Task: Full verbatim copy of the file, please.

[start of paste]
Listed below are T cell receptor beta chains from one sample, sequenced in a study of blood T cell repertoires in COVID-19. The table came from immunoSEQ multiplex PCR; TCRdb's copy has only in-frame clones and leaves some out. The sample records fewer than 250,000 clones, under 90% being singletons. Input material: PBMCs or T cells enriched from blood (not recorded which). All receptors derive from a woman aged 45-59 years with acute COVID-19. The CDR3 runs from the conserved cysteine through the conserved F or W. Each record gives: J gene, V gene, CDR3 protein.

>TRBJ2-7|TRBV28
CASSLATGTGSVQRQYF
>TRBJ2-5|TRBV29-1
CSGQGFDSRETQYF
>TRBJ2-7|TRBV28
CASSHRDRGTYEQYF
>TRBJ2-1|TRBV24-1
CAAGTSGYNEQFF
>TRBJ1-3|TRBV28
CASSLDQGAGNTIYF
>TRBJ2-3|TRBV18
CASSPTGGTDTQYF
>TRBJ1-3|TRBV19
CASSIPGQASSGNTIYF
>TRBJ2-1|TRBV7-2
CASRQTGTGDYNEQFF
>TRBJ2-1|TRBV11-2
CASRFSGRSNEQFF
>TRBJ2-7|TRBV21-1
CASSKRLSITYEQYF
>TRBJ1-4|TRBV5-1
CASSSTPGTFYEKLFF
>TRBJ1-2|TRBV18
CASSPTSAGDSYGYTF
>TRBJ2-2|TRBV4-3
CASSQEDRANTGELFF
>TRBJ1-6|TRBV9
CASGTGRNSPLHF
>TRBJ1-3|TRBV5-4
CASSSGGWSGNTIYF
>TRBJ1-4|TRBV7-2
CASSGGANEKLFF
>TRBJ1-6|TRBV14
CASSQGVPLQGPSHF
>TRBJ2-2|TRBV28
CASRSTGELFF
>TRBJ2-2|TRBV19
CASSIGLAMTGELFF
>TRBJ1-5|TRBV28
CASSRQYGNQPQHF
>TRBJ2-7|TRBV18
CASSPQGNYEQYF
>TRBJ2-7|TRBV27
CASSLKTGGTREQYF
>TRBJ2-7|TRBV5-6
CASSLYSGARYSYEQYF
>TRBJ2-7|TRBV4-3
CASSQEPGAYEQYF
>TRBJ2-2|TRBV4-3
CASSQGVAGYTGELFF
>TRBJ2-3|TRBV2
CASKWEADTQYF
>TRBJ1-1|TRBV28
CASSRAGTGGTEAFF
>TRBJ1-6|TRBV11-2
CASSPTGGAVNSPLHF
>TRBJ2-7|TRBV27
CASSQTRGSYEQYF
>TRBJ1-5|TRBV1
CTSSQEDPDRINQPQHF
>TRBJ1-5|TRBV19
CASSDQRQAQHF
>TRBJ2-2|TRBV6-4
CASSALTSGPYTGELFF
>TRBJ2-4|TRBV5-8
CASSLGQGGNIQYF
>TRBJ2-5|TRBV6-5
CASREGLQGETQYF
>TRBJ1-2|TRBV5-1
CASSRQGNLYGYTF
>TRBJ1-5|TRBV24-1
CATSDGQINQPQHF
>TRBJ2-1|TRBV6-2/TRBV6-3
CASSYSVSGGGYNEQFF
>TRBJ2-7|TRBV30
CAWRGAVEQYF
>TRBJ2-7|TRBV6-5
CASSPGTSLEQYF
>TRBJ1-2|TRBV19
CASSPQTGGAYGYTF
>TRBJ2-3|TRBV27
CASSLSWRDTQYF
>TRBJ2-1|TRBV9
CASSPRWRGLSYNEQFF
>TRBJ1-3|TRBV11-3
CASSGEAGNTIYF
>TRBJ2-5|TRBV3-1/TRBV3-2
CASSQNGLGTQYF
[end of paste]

Listed below are T cell receptor beta chains from one sample, sequenced in a study of blood T cell repertoires in COVID-19. The table came from immunoSEQ multiplex PCR; TCRdb's copy has only in-frame clones and leaves some out. The sample records fewer than 250,000 clones, under 90% being singletons. Input material: PBMCs or T cells enriched from blood (not recorded which). All receptors derive from a woman aged 45-59 years with acute COVID-19. The CDR3 runs from the conserved cysteine through the conserved F or W. Each record gives: J gene, V gene, CDR3 protein.

>TRBJ2-7|TRBV28
CASSLATGTGSVQRQYF
>TRBJ2-5|TRBV29-1
CSGQGFDSRETQYF
>TRBJ2-7|TRBV28
CASSHRDRGTYEQYF
>TRBJ2-1|TRBV24-1
CAAGTSGYNEQFF
>TRBJ1-3|TRBV28
CASSLDQGAGNTIYF
>TRBJ2-3|TRBV18
CASSPTGGTDTQYF
>TRBJ1-3|TRBV19
CASSIPGQASSGNTIYF
>TRBJ2-1|TRBV7-2
CASRQTGTGDYNEQFF
>TRBJ2-1|TRBV11-2
CASRFSGRSNEQFF
>TRBJ2-7|TRBV21-1
CASSKRLSITYEQYF
>TRBJ1-4|TRBV5-1
CASSSTPGTFYEKLFF
>TRBJ1-2|TRBV18
CASSPTSAGDSYGYTF
>TRBJ2-2|TRBV4-3
CASSQEDRANTGELFF
>TRBJ1-6|TRBV9
CASGTGRNSPLHF
>TRBJ1-3|TRBV5-4
CASSSGGWSGNTIYF
>TRBJ1-4|TRBV7-2
CASSGGANEKLFF
>TRBJ1-6|TRBV14
CASSQGVPLQGPSHF
>TRBJ2-2|TRBV28
CASRSTGELFF
>TRBJ2-2|TRBV19
CASSIGLAMTGELFF
>TRBJ1-5|TRBV28
CASSRQYGNQPQHF
>TRBJ2-7|TRBV18
CASSPQGNYEQYF
>TRBJ2-7|TRBV27
CASSLKTGGTREQYF
>TRBJ2-7|TRBV5-6
CASSLYSGARYSYEQYF
>TRBJ2-7|TRBV4-3
CASSQEPGAYEQYF
>TRBJ2-2|TRBV4-3
CASSQGVAGYTGELFF
>TRBJ2-3|TRBV2
CASKWEADTQYF
>TRBJ1-1|TRBV28
CASSRAGTGGTEAFF
>TRBJ1-6|TRBV11-2
CASSPTGGAVNSPLHF
>TRBJ2-7|TRBV27
CASSQTRGSYEQYF
>TRBJ1-5|TRBV1
CTSSQEDPDRINQPQHF
>TRBJ1-5|TRBV19
CASSDQRQAQHF
>TRBJ2-2|TRBV6-4
CASSALTSGPYTGELFF
>TRBJ2-4|TRBV5-8
CASSLGQGGNIQYF
>TRBJ2-5|TRBV6-5
CASREGLQGETQYF
>TRBJ1-2|TRBV5-1
CASSRQGNLYGYTF
>TRBJ1-5|TRBV24-1
CATSDGQINQPQHF
>TRBJ2-1|TRBV6-2/TRBV6-3
CASSYSVSGGGYNEQFF
>TRBJ2-7|TRBV30
CAWRGAVEQYF
>TRBJ2-7|TRBV6-5
CASSPGTSLEQYF
>TRBJ1-2|TRBV19
CASSPQTGGAYGYTF
>TRBJ2-3|TRBV27
CASSLSWRDTQYF
>TRBJ2-1|TRBV9
CASSPRWRGLSYNEQFF
>TRBJ1-3|TRBV11-3
CASSGEAGNTIYF
>TRBJ2-5|TRBV3-1/TRBV3-2
CASSQNGLGTQYF